Health activists wary
The Uttar Pradesh government has signed a Memorandum of Cooperation (MoC) with the Bill and Melinda Gates Foundation (BMGF) to improve the health, agriculture and financial services to the poor.
The agreement signed on December 13 will use a public private partnership (PPP) model to reduce infant and maternal mortality rates, strengthen infant and young child feeding (IYCF) policies by promoting breastfeeding and increasing number of Accredited Social Health Activists (ASHAs) and Auxiliary Nurse Midwives (ANMs) centres. “In short, the agreement has been signed to meet the goals of the 12th five year health plan”, says Amit Kumar Ghosh, director of National Rural Health Mission in the state. But it is still not clear whether the foundation will roll out programmes or give financial aid.
According to a press statement issued by the state government, the MoC will be valid till 2017 under which the BMGF will provide technical and management support and will form a state technical support team that will report regularly to the principal secretary in the state health ministry.
But the health activists are wary of the move. Uttar Pradesh has the second highest neonatal, infant and child mortality rates in the country. According to the data with the state health ministry, neonatal, infant and child mortality rates stood at 45, 63 and 20.1 per 1,000 live births respectively in 2011. The Uttar Pradesh state human development report maintains that by 2011, only 16 per cent of all children were fully vaccinated on completing a year. The women nutritional indicators show that around 36 per cent of women suffer from Chronic Energy Deficiency (CED), more so in rural areas than urban areas. CED denotes the level of nutritional deficiency in women.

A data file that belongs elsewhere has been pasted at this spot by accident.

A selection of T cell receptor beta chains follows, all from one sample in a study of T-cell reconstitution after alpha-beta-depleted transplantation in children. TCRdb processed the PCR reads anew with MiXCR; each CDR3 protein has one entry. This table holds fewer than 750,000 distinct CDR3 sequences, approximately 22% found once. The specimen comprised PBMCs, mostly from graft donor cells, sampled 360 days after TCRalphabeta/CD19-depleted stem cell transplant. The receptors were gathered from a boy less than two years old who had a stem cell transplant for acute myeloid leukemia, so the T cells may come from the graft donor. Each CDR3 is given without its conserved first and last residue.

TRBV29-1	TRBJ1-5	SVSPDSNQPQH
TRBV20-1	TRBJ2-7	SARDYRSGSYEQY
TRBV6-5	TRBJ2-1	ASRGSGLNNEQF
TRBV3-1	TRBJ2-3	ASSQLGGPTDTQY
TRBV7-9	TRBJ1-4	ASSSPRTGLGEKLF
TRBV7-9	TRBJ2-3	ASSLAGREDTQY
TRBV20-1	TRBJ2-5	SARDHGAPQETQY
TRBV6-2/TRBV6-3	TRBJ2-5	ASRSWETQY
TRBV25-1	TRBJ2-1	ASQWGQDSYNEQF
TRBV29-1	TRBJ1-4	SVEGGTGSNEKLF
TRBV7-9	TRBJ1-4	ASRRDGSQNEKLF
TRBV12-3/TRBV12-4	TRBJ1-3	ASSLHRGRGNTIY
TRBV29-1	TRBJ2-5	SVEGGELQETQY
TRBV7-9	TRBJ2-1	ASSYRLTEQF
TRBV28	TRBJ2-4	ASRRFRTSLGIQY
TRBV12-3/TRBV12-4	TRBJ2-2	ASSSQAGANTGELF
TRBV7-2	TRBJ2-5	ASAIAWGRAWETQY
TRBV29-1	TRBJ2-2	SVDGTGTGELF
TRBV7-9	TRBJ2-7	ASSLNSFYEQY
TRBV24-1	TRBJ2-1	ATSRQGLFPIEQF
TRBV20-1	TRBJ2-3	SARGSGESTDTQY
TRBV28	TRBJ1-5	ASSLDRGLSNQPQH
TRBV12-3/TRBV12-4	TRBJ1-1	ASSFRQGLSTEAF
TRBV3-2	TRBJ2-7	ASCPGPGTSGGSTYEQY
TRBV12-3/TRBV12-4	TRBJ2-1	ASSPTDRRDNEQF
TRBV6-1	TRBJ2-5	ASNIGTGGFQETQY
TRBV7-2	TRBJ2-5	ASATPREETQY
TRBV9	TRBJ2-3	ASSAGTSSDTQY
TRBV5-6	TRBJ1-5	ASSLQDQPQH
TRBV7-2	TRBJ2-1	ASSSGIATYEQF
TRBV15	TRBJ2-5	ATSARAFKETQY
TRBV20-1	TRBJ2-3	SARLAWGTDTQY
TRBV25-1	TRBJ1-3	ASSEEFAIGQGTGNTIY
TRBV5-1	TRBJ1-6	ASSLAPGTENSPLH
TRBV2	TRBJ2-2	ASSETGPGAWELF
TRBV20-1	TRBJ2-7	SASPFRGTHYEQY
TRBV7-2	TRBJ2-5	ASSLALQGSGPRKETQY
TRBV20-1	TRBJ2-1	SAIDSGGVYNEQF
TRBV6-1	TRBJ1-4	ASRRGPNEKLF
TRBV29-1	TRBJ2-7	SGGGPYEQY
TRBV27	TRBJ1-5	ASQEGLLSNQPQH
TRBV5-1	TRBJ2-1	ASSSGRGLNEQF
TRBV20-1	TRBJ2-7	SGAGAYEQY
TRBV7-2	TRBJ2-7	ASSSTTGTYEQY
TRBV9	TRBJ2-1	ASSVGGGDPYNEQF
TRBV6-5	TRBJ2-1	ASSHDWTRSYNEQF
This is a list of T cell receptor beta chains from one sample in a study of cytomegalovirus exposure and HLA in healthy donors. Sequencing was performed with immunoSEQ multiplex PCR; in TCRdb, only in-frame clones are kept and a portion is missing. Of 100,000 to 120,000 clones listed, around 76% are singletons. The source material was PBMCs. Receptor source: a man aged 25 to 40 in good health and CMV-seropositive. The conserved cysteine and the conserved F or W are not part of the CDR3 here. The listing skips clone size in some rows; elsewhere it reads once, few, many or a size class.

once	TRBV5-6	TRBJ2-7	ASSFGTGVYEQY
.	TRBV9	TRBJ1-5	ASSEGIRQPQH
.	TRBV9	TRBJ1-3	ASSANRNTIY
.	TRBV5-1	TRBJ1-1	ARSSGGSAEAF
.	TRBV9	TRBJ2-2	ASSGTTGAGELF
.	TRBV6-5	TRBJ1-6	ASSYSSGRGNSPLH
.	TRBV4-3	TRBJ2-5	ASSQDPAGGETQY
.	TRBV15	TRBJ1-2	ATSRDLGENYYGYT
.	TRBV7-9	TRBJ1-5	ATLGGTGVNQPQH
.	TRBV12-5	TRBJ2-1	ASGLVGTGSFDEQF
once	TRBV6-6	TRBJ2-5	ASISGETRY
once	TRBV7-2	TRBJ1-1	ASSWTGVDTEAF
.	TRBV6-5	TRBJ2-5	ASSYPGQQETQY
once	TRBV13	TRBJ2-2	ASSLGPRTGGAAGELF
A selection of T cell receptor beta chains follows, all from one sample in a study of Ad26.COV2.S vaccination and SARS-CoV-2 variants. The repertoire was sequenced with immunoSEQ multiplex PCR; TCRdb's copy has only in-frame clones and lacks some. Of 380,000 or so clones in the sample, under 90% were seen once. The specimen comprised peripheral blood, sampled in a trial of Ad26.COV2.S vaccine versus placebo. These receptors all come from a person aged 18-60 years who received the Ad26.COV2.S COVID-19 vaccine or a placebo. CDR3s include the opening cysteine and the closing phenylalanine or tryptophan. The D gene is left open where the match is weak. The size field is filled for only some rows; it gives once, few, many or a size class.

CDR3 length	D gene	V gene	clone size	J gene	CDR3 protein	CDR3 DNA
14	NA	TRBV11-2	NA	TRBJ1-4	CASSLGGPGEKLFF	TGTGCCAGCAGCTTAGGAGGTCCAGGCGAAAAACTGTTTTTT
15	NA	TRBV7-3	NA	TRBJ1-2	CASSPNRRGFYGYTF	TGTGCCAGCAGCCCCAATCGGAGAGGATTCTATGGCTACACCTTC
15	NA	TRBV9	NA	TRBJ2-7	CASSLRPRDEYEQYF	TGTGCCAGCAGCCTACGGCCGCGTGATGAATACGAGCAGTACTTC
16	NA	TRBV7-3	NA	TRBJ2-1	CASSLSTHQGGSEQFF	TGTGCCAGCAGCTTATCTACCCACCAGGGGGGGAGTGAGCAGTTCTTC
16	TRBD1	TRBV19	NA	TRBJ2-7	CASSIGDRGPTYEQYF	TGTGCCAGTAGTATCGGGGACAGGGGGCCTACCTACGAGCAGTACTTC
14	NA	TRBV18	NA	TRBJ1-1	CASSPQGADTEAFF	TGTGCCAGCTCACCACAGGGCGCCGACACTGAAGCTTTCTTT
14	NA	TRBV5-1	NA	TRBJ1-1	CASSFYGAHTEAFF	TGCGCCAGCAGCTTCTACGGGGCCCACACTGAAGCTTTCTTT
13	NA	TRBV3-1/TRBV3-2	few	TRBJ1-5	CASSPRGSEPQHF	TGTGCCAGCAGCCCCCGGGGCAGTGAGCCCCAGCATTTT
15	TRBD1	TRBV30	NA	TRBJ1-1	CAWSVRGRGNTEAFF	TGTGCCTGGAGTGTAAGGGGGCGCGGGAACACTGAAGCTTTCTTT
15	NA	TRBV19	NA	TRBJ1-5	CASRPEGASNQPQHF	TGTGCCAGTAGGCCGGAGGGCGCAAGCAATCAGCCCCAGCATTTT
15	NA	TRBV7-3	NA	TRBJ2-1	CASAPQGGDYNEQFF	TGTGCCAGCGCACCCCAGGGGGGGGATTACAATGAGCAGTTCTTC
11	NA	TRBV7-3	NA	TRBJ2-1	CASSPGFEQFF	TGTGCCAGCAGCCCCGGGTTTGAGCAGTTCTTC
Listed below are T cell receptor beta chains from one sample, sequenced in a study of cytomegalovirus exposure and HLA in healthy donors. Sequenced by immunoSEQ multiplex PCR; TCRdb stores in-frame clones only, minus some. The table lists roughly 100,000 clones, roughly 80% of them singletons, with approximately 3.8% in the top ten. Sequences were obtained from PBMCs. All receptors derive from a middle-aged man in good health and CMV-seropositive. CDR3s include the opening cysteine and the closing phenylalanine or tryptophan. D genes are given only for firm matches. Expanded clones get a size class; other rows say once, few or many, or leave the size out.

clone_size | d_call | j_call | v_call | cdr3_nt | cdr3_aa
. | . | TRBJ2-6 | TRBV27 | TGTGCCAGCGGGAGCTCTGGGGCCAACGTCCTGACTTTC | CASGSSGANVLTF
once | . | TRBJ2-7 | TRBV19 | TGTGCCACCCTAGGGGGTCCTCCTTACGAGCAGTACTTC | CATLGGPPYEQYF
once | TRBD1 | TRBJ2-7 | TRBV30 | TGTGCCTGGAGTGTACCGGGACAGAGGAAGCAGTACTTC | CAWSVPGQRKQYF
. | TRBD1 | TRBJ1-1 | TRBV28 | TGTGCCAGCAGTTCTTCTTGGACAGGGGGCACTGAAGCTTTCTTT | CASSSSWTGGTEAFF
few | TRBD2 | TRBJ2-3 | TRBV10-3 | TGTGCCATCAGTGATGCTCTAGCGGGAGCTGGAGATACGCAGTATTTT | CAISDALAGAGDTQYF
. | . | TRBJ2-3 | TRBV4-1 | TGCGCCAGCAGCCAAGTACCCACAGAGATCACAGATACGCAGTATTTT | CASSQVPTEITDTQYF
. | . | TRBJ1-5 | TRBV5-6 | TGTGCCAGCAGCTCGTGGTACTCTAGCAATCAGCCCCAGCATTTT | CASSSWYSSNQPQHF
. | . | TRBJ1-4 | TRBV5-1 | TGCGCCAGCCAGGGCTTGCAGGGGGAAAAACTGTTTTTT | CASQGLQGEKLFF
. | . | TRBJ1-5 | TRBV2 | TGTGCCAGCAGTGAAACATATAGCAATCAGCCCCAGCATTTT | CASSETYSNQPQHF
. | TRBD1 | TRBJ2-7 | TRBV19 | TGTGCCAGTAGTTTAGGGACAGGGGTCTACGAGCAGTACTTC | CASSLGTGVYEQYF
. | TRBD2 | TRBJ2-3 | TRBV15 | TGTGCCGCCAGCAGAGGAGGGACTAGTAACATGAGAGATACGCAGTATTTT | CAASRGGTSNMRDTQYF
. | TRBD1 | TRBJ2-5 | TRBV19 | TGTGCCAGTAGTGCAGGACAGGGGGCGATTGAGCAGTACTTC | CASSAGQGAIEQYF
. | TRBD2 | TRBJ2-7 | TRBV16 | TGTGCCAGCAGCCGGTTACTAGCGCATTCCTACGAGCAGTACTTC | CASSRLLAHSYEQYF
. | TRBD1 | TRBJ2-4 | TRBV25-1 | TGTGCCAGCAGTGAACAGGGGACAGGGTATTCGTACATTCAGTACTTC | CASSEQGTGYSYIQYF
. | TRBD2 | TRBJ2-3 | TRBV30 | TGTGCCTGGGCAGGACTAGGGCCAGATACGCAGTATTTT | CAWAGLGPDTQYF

This is the second time that BMGF is investing in India's social sectors on such a large scale, especially in areas like reproductive health, family planning, immunisation, maternal and neonatal care. They had signed a similar MoC with Bihar in 2010. The foundation has invested over a billion dollars in India so far through their support and development work.
Expressing concern over the agreement, Jashodhara Dasgupta, coordinator of SAHAYOG, non-profit based in Lucknow that promotes gender equality and women's health from a human rights framework by strengthening partnership-based advocacy, says, “Foundations like BMGF promote only one point, vertical programmes that weaken the health system, especially in a state like Uttar Pradesh. Moreover, they encourage privatisation and are not accountable to the people of Uttar Pradesh. Even though they bring in vast resources, they have a very narrow focus. What worries us health activists is that these kind of discussions are not transparent and no consultation or discussion is ever done (with us).”
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